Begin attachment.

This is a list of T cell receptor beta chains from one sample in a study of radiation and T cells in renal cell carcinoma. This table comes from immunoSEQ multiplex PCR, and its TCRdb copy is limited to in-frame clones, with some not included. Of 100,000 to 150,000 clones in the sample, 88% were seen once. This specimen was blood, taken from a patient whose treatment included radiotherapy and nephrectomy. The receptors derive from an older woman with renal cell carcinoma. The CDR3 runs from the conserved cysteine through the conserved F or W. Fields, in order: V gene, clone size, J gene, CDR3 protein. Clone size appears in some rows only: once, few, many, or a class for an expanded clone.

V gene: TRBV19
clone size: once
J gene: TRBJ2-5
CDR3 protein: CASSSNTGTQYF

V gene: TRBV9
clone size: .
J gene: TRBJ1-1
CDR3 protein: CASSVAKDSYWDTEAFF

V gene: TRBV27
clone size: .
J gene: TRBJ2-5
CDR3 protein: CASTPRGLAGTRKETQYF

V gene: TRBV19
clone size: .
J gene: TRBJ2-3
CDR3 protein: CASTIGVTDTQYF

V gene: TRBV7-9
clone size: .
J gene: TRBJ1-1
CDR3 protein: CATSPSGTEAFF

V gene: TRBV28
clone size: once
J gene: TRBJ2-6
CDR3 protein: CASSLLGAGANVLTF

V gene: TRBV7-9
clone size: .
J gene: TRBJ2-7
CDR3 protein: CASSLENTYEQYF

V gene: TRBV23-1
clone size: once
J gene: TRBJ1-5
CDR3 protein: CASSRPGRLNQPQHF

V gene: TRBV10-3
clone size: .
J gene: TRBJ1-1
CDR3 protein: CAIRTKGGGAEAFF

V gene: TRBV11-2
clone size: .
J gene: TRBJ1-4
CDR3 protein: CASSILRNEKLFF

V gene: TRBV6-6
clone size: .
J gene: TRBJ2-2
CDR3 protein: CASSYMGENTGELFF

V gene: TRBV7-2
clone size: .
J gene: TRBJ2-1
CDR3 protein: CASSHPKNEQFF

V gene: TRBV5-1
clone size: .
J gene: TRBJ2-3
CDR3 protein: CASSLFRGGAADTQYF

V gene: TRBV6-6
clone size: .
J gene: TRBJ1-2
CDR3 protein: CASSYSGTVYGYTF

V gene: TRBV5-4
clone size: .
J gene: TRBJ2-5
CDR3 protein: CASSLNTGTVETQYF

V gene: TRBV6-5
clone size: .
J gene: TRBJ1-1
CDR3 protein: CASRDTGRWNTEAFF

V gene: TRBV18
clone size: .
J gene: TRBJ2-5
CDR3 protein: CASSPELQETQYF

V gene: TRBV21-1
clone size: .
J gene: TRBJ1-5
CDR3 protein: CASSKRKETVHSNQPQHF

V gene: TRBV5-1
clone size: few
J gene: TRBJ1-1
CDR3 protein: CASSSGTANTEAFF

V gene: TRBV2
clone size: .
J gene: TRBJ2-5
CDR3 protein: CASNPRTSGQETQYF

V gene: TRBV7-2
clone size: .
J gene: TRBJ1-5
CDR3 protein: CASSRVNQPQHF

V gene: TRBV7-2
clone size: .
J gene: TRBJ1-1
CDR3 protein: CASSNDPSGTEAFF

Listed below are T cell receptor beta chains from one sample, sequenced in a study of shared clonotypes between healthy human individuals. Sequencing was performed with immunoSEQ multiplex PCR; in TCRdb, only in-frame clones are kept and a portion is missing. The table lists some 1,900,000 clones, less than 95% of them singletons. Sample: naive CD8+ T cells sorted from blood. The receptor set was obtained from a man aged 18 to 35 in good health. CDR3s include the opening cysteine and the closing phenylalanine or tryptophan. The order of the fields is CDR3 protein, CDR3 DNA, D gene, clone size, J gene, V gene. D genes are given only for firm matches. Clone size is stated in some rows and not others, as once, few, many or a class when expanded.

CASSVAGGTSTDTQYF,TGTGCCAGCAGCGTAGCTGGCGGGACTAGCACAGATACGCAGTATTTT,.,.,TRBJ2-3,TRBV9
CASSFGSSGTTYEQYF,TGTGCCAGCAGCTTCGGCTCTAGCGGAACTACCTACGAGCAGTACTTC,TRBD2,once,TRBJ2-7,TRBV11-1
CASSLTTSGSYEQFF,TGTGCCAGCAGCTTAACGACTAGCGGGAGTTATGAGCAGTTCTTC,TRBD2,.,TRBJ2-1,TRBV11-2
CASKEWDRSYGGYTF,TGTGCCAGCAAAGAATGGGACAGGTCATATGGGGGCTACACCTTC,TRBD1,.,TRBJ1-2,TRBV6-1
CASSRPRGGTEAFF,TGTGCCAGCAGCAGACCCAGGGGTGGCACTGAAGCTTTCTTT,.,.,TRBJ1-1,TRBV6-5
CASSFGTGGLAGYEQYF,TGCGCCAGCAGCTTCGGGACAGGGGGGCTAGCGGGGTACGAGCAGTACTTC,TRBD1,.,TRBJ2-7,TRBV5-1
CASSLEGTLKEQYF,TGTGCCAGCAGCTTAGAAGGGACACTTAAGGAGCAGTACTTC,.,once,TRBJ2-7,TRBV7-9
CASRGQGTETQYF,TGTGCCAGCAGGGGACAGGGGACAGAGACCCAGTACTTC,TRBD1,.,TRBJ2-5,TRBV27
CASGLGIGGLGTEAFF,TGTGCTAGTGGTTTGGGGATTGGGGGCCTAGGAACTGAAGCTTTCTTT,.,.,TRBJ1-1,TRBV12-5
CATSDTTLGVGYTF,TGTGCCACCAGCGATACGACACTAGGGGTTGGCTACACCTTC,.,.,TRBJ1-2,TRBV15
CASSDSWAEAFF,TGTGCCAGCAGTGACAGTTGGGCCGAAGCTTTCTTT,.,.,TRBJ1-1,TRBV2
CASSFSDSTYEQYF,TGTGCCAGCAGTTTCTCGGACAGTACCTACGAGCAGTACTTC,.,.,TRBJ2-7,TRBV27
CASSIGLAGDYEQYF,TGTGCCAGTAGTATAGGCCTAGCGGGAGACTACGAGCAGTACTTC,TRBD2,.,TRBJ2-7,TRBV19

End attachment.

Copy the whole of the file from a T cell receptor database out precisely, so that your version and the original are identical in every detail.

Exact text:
This is a list of T cell receptor beta chains from one sample in a study of radiation and T cells in renal cell carcinoma. This table comes from immunoSEQ multiplex PCR, and its TCRdb copy is limited to in-frame clones, with some not included. Of 100,000 to 150,000 clones in the sample, 88% were seen once. This specimen was blood, taken from a patient whose treatment included radiotherapy and nephrectomy. The receptors derive from an older woman with renal cell carcinoma. The CDR3 runs from the conserved cysteine through the conserved F or W. Fields, in order: V gene, clone size, J gene, CDR3 protein. Clone size appears in some rows only: once, few, many, or a class for an expanded clone.

V gene: TRBV19
clone size: once
J gene: TRBJ2-5
CDR3 protein: CASSSNTGTQYF

V gene: TRBV9
clone size: .
J gene: TRBJ1-1
CDR3 protein: CASSVAKDSYWDTEAFF

V gene: TRBV27
clone size: .
J gene: TRBJ2-5
CDR3 protein: CASTPRGLAGTRKETQYF

V gene: TRBV19
clone size: .
J gene: TRBJ2-3
CDR3 protein: CASTIGVTDTQYF

V gene: TRBV7-9
clone size: .
J gene: TRBJ1-1
CDR3 protein: CATSPSGTEAFF

V gene: TRBV28
clone size: once
J gene: TRBJ2-6
CDR3 protein: CASSLLGAGANVLTF

V gene: TRBV7-9
clone size: .
J gene: TRBJ2-7
CDR3 protein: CASSLENTYEQYF

V gene: TRBV23-1
clone size: once
J gene: TRBJ1-5
CDR3 protein: CASSRPGRLNQPQHF

V gene: TRBV10-3
clone size: .
J gene: TRBJ1-1
CDR3 protein: CAIRTKGGGAEAFF

V gene: TRBV11-2
clone size: .
J gene: TRBJ1-4
CDR3 protein: CASSILRNEKLFF

V gene: TRBV6-6
clone size: .
J gene: TRBJ2-2
CDR3 protein: CASSYMGENTGELFF

V gene: TRBV7-2
clone size: .
J gene: TRBJ2-1
CDR3 protein: CASSHPKNEQFF

V gene: TRBV5-1
clone size: .
J gene: TRBJ2-3
CDR3 protein: CASSLFRGGAADTQYF

V gene: TRBV6-6
clone size: .
J gene: TRBJ1-2
CDR3 protein: CASSYSGTVYGYTF

V gene: TRBV5-4
clone size: .
J gene: TRBJ2-5
CDR3 protein: CASSLNTGTVETQYF

V gene: TRBV6-5
clone size: .
J gene: TRBJ1-1
CDR3 protein: CASRDTGRWNTEAFF

V gene: TRBV18
clone size: .
J gene: TRBJ2-5
CDR3 protein: CASSPELQETQYF

V gene: TRBV21-1
clone size: .
J gene: TRBJ1-5
CDR3 protein: CASSKRKETVHSNQPQHF

V gene: TRBV5-1
clone size: few
J gene: TRBJ1-1
CDR3 protein: CASSSGTANTEAFF

V gene: TRBV2
clone size: .
J gene: TRBJ2-5
CDR3 protein: CASNPRTSGQETQYF

V gene: TRBV7-2
clone size: .
J gene: TRBJ1-5
CDR3 protein: CASSRVNQPQHF

V gene: TRBV7-2
clone size: .
J gene: TRBJ1-1
CDR3 protein: CASSNDPSGTEAFF

Listed below are T cell receptor beta chains from one sample, sequenced in a study of shared clonotypes between healthy human individuals. Sequencing was performed with immunoSEQ multiplex PCR; in TCRdb, only in-frame clones are kept and a portion is missing. The table lists some 1,900,000 clones, less than 95% of them singletons. Sample: naive CD8+ T cells sorted from blood. The receptor set was obtained from a man aged 18 to 35 in good health. CDR3s include the opening cysteine and the closing phenylalanine or tryptophan. The order of the fields is CDR3 protein, CDR3 DNA, D gene, clone size, J gene, V gene. D genes are given only for firm matches. Clone size is stated in some rows and not others, as once, few, many or a class when expanded.

CASSVAGGTSTDTQYF,TGTGCCAGCAGCGTAGCTGGCGGGACTAGCACAGATACGCAGTATTTT,.,.,TRBJ2-3,TRBV9
CASSFGSSGTTYEQYF,TGTGCCAGCAGCTTCGGCTCTAGCGGAACTACCTACGAGCAGTACTTC,TRBD2,once,TRBJ2-7,TRBV11-1
CASSLTTSGSYEQFF,TGTGCCAGCAGCTTAACGACTAGCGGGAGTTATGAGCAGTTCTTC,TRBD2,.,TRBJ2-1,TRBV11-2
CASKEWDRSYGGYTF,TGTGCCAGCAAAGAATGGGACAGGTCATATGGGGGCTACACCTTC,TRBD1,.,TRBJ1-2,TRBV6-1
CASSRPRGGTEAFF,TGTGCCAGCAGCAGACCCAGGGGTGGCACTGAAGCTTTCTTT,.,.,TRBJ1-1,TRBV6-5
CASSFGTGGLAGYEQYF,TGCGCCAGCAGCTTCGGGACAGGGGGGCTAGCGGGGTACGAGCAGTACTTC,TRBD1,.,TRBJ2-7,TRBV5-1
CASSLEGTLKEQYF,TGTGCCAGCAGCTTAGAAGGGACACTTAAGGAGCAGTACTTC,.,once,TRBJ2-7,TRBV7-9
CASRGQGTETQYF,TGTGCCAGCAGGGGACAGGGGACAGAGACCCAGTACTTC,TRBD1,.,TRBJ2-5,TRBV27
CASGLGIGGLGTEAFF,TGTGCTAGTGGTTTGGGGATTGGGGGCCTAGGAACTGAAGCTTTCTTT,.,.,TRBJ1-1,TRBV12-5
CATSDTTLGVGYTF,TGTGCCACCAGCGATACGACACTAGGGGTTGGCTACACCTTC,.,.,TRBJ1-2,TRBV15
CASSDSWAEAFF,TGTGCCAGCAGTGACAGTTGGGCCGAAGCTTTCTTT,.,.,TRBJ1-1,TRBV2
CASSFSDSTYEQYF,TGTGCCAGCAGTTTCTCGGACAGTACCTACGAGCAGTACTTC,.,.,TRBJ2-7,TRBV27
CASSIGLAGDYEQYF,TGTGCCAGTAGTATAGGCCTAGCGGGAGACTACGAGCAGTACTTC,TRBD2,.,TRBJ2-7,TRBV19